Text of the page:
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Why we victim blame -- and why Larry Nassar shows we shouldn't

Discussion in 'Relationships' started by Cheshire, Jan 23, 2018.

  1. Cheshire

    Cheshire Senior Member (Voting Rights)

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    Although talking of Nassar's victims, a lot is relevant to our situation, IMO.

    That is something that is at the core of the BPS theory I think, we must have done something wrong that caused us to be sick, because if we hadn't we wouldn't be sick. We must have broken some unwritten rule. So anything that could be seen as a rule breach in our life is interpreted as a potential cause of our illness.

    http://www.espn.com/espnw/voices/article/22172044/why-victim-blame-why-larry-nassar-shows
     
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  2. TiredSam

    TiredSam Moderator Staff Member

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    Couldn't help being reminded of someone when I read this.
     
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  3. Peter Trewhitt

    Peter Trewhitt Senior Member (Voting Rights)

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    'Secondary victimisation' is also related to power dynamics. Part of what we see in the current medical mismanagement of ME relates to a struggle to assert power and control.

    On the whole I have been very lucky to have had supportive experiences of doctors, only having had two negative experiences in twenty five years of ME. I may have had an easier time of it than most being a man, but one of my two negative experiences seems relevant here.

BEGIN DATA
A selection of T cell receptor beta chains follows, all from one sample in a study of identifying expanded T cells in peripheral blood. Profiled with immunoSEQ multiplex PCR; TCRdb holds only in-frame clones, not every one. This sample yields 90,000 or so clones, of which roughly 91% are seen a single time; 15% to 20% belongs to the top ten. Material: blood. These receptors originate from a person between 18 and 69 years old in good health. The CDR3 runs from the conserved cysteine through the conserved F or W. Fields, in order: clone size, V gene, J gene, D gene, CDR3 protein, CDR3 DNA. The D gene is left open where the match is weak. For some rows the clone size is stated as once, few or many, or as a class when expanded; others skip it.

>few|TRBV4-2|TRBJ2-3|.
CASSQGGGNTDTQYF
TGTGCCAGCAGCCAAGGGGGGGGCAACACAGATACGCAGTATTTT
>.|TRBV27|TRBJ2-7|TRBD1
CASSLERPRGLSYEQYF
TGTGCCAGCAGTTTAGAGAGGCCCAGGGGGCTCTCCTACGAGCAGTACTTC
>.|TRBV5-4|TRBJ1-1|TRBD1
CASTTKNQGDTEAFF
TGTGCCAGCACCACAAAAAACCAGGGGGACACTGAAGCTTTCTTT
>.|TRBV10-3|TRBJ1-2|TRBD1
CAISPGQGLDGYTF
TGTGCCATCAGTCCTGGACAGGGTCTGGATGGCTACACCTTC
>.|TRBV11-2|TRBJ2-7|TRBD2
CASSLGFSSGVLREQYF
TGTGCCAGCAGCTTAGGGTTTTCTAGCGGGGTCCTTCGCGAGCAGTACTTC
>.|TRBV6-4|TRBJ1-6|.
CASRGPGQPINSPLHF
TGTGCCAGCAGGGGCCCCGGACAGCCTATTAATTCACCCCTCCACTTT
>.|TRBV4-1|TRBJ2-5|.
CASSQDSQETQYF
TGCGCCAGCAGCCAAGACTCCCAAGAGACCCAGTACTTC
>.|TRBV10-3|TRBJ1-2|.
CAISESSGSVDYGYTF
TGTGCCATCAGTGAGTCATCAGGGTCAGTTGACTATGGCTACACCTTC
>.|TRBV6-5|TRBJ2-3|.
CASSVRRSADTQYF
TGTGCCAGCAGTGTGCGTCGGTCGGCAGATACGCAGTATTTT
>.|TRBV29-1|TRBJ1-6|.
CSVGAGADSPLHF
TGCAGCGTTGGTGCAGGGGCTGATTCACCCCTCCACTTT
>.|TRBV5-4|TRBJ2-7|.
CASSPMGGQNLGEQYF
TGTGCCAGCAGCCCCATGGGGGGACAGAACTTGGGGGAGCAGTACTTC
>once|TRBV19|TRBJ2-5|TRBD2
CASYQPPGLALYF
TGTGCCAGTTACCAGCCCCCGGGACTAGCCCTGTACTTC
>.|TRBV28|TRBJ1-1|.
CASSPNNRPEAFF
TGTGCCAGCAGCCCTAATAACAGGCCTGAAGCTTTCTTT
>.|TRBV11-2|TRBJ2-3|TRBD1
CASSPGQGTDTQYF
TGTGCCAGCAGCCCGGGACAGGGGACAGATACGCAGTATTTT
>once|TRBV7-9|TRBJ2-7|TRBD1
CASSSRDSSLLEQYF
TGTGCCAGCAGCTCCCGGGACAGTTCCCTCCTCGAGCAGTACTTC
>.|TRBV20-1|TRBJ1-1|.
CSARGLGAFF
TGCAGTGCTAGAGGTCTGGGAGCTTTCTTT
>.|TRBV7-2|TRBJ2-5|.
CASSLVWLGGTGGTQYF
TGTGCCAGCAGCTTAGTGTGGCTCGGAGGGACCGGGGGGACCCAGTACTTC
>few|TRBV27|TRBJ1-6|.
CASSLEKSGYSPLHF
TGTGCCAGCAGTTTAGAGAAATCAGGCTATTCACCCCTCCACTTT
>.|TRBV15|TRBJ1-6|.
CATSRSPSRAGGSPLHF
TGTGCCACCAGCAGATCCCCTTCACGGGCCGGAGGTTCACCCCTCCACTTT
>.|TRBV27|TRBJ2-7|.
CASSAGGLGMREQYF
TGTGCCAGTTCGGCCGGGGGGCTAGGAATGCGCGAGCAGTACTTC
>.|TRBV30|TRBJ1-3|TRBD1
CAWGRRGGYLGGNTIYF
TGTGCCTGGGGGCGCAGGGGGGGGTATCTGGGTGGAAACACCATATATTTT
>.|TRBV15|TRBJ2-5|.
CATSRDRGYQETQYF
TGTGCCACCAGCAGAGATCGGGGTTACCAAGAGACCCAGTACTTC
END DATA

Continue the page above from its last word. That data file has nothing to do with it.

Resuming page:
I was a subject, over twenty years ago in an experiment looking at the potential for I think fish oil dietary supplement to help with ME. I regularly visited a Sheffield hospital to get the supplements and have blood taken. The researcher was, I think, a medical doctor. Each visit I was given the supplement, I have no idea if I was in a treatment or a control group, completed questionnaires, had an open ended interview and had my blood taken. What puzzled me was that the researcher was keen that I should agree that ME was a psychological condition, to such an extent that I wondered what the real purpose of the research was.

    There was the strangeness of a researcher apearantly believing something inconsistent with the research she was undertaking. At that point I was willing to believe in the possibility that there were significant psychological factors involved but I was not willing to concede that it was a purely psychological condition. Indeed the researcher's intransigence and lack of objectivity had the opposite effect over several weeks of convincing me the biomedical factors were the main basis.

    The first blood test was taken from my arm with me seated with just the sleeve rolled up. As the researcher appeared to get more frustrated with my failure to accept her model of ME the blood taking became increasingly an exercise of asserting power. The second time it could only be taken with me stripped to the waist, the third time with me stripped to the waist and lying down, with each progressive assertion of power the researcher actually denied that the previous way of taking blood had occurred. I never found out what the next stage might have been.

    I dropped out of the research at that point and was never contacted to ask why.

    Obviously in this research context I was just free to walk away, whereas in many situations, for example in children with ME the threat of child protection procedures, the unequal power dynamic means walking away is not an option.
     
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  4. Forbin

    Forbin Senior Member (Voting Rights)

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    Could this 1999 study out of The University of Sheffield have been the one?